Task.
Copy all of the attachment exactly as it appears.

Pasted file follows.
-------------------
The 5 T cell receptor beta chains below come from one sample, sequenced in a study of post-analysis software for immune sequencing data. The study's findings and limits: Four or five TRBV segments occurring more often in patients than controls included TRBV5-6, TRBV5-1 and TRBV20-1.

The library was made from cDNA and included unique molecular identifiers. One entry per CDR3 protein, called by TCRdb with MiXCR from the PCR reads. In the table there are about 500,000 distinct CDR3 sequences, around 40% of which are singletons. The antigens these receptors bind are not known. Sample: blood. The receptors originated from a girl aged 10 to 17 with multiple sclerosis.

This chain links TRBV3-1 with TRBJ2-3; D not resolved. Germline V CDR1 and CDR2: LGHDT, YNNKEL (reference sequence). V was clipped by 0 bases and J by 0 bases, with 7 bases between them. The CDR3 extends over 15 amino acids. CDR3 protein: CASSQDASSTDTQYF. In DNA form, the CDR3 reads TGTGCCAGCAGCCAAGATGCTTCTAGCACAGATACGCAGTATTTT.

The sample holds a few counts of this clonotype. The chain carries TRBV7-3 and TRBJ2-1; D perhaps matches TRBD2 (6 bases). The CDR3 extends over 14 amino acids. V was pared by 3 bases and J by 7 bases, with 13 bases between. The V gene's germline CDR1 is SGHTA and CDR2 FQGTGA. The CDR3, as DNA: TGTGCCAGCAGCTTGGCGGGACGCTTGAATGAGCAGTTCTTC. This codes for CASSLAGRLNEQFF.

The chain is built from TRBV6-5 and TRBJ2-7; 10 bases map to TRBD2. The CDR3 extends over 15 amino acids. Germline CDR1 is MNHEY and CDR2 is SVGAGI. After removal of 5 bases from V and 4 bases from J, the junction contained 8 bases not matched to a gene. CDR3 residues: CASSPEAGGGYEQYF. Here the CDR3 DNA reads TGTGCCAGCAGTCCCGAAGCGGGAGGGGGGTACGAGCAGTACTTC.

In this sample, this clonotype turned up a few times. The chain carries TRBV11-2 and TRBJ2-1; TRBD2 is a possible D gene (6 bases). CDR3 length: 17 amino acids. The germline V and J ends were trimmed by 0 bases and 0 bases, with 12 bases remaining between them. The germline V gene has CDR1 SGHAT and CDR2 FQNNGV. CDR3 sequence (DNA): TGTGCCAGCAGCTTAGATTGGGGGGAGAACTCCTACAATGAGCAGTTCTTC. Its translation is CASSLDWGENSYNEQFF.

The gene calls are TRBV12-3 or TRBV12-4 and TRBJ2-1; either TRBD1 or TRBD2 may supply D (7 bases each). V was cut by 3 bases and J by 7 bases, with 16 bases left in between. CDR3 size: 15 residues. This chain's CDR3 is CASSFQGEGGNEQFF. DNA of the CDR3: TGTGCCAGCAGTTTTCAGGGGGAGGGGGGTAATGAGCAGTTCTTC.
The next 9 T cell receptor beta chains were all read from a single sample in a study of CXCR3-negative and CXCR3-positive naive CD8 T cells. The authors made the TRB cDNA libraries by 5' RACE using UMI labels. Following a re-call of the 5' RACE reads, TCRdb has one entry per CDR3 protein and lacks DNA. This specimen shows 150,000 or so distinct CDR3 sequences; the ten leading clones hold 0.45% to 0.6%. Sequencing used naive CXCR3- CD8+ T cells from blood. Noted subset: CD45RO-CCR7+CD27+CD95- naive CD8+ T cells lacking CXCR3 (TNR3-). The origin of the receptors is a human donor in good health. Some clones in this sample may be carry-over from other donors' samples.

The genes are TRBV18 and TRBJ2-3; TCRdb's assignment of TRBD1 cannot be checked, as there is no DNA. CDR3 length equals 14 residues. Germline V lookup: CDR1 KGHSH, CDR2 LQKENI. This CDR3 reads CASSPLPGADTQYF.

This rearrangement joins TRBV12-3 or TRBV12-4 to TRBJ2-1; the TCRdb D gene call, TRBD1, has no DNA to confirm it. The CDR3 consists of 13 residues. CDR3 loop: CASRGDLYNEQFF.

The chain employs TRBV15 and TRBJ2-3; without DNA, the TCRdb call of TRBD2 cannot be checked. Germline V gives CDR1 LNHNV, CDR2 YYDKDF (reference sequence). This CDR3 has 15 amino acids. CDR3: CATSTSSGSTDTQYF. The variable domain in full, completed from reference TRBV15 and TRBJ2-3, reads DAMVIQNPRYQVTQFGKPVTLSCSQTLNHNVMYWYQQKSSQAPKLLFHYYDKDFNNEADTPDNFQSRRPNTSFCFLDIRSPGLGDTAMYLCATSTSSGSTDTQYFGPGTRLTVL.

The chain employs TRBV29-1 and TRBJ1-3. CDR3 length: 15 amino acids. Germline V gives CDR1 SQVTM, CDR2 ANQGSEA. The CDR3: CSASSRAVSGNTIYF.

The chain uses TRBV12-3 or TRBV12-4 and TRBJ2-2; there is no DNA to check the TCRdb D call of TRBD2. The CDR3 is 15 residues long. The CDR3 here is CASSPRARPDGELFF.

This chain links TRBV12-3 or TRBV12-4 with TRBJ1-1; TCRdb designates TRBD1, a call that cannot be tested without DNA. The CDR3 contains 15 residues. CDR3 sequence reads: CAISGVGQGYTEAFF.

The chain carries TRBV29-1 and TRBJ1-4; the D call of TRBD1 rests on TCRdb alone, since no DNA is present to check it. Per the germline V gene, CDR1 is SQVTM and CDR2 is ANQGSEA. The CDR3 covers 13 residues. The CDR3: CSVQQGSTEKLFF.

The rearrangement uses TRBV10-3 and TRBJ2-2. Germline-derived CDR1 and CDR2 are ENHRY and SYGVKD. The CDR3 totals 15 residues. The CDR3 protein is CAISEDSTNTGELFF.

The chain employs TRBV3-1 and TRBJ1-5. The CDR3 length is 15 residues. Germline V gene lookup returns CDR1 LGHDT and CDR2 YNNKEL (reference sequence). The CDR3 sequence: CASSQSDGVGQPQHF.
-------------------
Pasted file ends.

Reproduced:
The 5 T cell receptor beta chains below come from one sample, sequenced in a study of post-analysis software for immune sequencing data. The study's findings and limits: Four or five TRBV segments occurring more often in patients than controls included TRBV5-6, TRBV5-1 and TRBV20-1.

The library was made from cDNA and included unique molecular identifiers. One entry per CDR3 protein, called by TCRdb with MiXCR from the PCR reads. In the table there are about 500,000 distinct CDR3 sequences, around 40% of which are singletons. The antigens these receptors bind are not known. Sample: blood. The receptors originated from a girl aged 10 to 17 with multiple sclerosis.

This chain links TRBV3-1 with TRBJ2-3; D not resolved. Germline V CDR1 and CDR2: LGHDT, YNNKEL (reference sequence). V was clipped by 0 bases and J by 0 bases, with 7 bases between them. The CDR3 extends over 15 amino acids. CDR3 protein: CASSQDASSTDTQYF. In DNA form, the CDR3 reads TGTGCCAGCAGCCAAGATGCTTCTAGCACAGATACGCAGTATTTT.

The sample holds a few counts of this clonotype. The chain carries TRBV7-3 and TRBJ2-1; D perhaps matches TRBD2 (6 bases). The CDR3 extends over 14 amino acids. V was pared by 3 bases and J by 7 bases, with 13 bases between. The V gene's germline CDR1 is SGHTA and CDR2 FQGTGA. The CDR3, as DNA: TGTGCCAGCAGCTTGGCGGGACGCTTGAATGAGCAGTTCTTC. This codes for CASSLAGRLNEQFF.

The chain is built from TRBV6-5 and TRBJ2-7; 10 bases map to TRBD2. The CDR3 extends over 15 amino acids. Germline CDR1 is MNHEY and CDR2 is SVGAGI. After removal of 5 bases from V and 4 bases from J, the junction contained 8 bases not matched to a gene. CDR3 residues: CASSPEAGGGYEQYF. Here the CDR3 DNA reads TGTGCCAGCAGTCCCGAAGCGGGAGGGGGGTACGAGCAGTACTTC.

In this sample, this clonotype turned up a few times. The chain carries TRBV11-2 and TRBJ2-1; TRBD2 is a possible D gene (6 bases). CDR3 length: 17 amino acids. The germline V and J ends were trimmed by 0 bases and 0 bases, with 12 bases remaining between them. The germline V gene has CDR1 SGHAT and CDR2 FQNNGV. CDR3 sequence (DNA): TGTGCCAGCAGCTTAGATTGGGGGGAGAACTCCTACAATGAGCAGTTCTTC. Its translation is CASSLDWGENSYNEQFF.

The gene calls are TRBV12-3 or TRBV12-4 and TRBJ2-1; either TRBD1 or TRBD2 may supply D (7 bases each). V was cut by 3 bases and J by 7 bases, with 16 bases left in between. CDR3 size: 15 residues. This chain's CDR3 is CASSFQGEGGNEQFF. DNA of the CDR3: TGTGCCAGCAGTTTTCAGGGGGAGGGGGGTAATGAGCAGTTCTTC.
The next 9 T cell receptor beta chains were all read from a single sample in a study of CXCR3-negative and CXCR3-positive naive CD8 T cells. The authors made the TRB cDNA libraries by 5' RACE using UMI labels. Following a re-call of the 5' RACE reads, TCRdb has one entry per CDR3 protein and lacks DNA. This specimen shows 150,000 or so distinct CDR3 sequences; the ten leading clones hold 0.45% to 0.6%. Sequencing used naive CXCR3- CD8+ T cells from blood. Noted subset: CD45RO-CCR7+CD27+CD95- naive CD8+ T cells lacking CXCR3 (TNR3-). The origin of the receptors is a human donor in good health. Some clones in this sample may be carry-over from other donors' samples.

The genes are TRBV18 and TRBJ2-3; TCRdb's assignment of TRBD1 cannot be checked, as there is no DNA. CDR3 length equals 14 residues. Germline V lookup: CDR1 KGHSH, CDR2 LQKENI. This CDR3 reads CASSPLPGADTQYF.

This rearrangement joins TRBV12-3 or TRBV12-4 to TRBJ2-1; the TCRdb D gene call, TRBD1, has no DNA to confirm it. The CDR3 consists of 13 residues. CDR3 loop: CASRGDLYNEQFF.

The chain employs TRBV15 and TRBJ2-3; without DNA, the TCRdb call of TRBD2 cannot be checked. Germline V gives CDR1 LNHNV, CDR2 YYDKDF (reference sequence). This CDR3 has 15 amino acids. CDR3: CATSTSSGSTDTQYF. The variable domain in full, completed from reference TRBV15 and TRBJ2-3, reads DAMVIQNPRYQVTQFGKPVTLSCSQTLNHNVMYWYQQKSSQAPKLLFHYYDKDFNNEADTPDNFQSRRPNTSFCFLDIRSPGLGDTAMYLCATSTSSGSTDTQYFGPGTRLTVL.

The chain employs TRBV29-1 and TRBJ1-3. CDR3 length: 15 amino acids. Germline V gives CDR1 SQVTM, CDR2 ANQGSEA. The CDR3: CSASSRAVSGNTIYF.

The chain uses TRBV12-3 or TRBV12-4 and TRBJ2-2; there is no DNA to check the TCRdb D call of TRBD2. The CDR3 is 15 residues long. The CDR3 here is CASSPRARPDGELFF.

This chain links TRBV12-3 or TRBV12-4 with TRBJ1-1; TCRdb designates TRBD1, a call that cannot be tested without DNA. The CDR3 contains 15 residues. CDR3 sequence reads: CAISGVGQGYTEAFF.

The chain carries TRBV29-1 and TRBJ1-4; the D call of TRBD1 rests on TCRdb alone, since no DNA is present to check it. Per the germline V gene, CDR1 is SQVTM and CDR2 is ANQGSEA. The CDR3 covers 13 residues. The CDR3: CSVQQGSTEKLFF.

The rearrangement uses TRBV10-3 and TRBJ2-2. Germline-derived CDR1 and CDR2 are ENHRY and SYGVKD. The CDR3 totals 15 residues. The CDR3 protein is CAISEDSTNTGELFF.

The chain employs TRBV3-1 and TRBJ1-5. The CDR3 length is 15 residues. Germline V gene lookup returns CDR1 LGHDT and CDR2 YNNKEL (reference sequence). The CDR3 sequence: CASSQSDGVGQPQHF.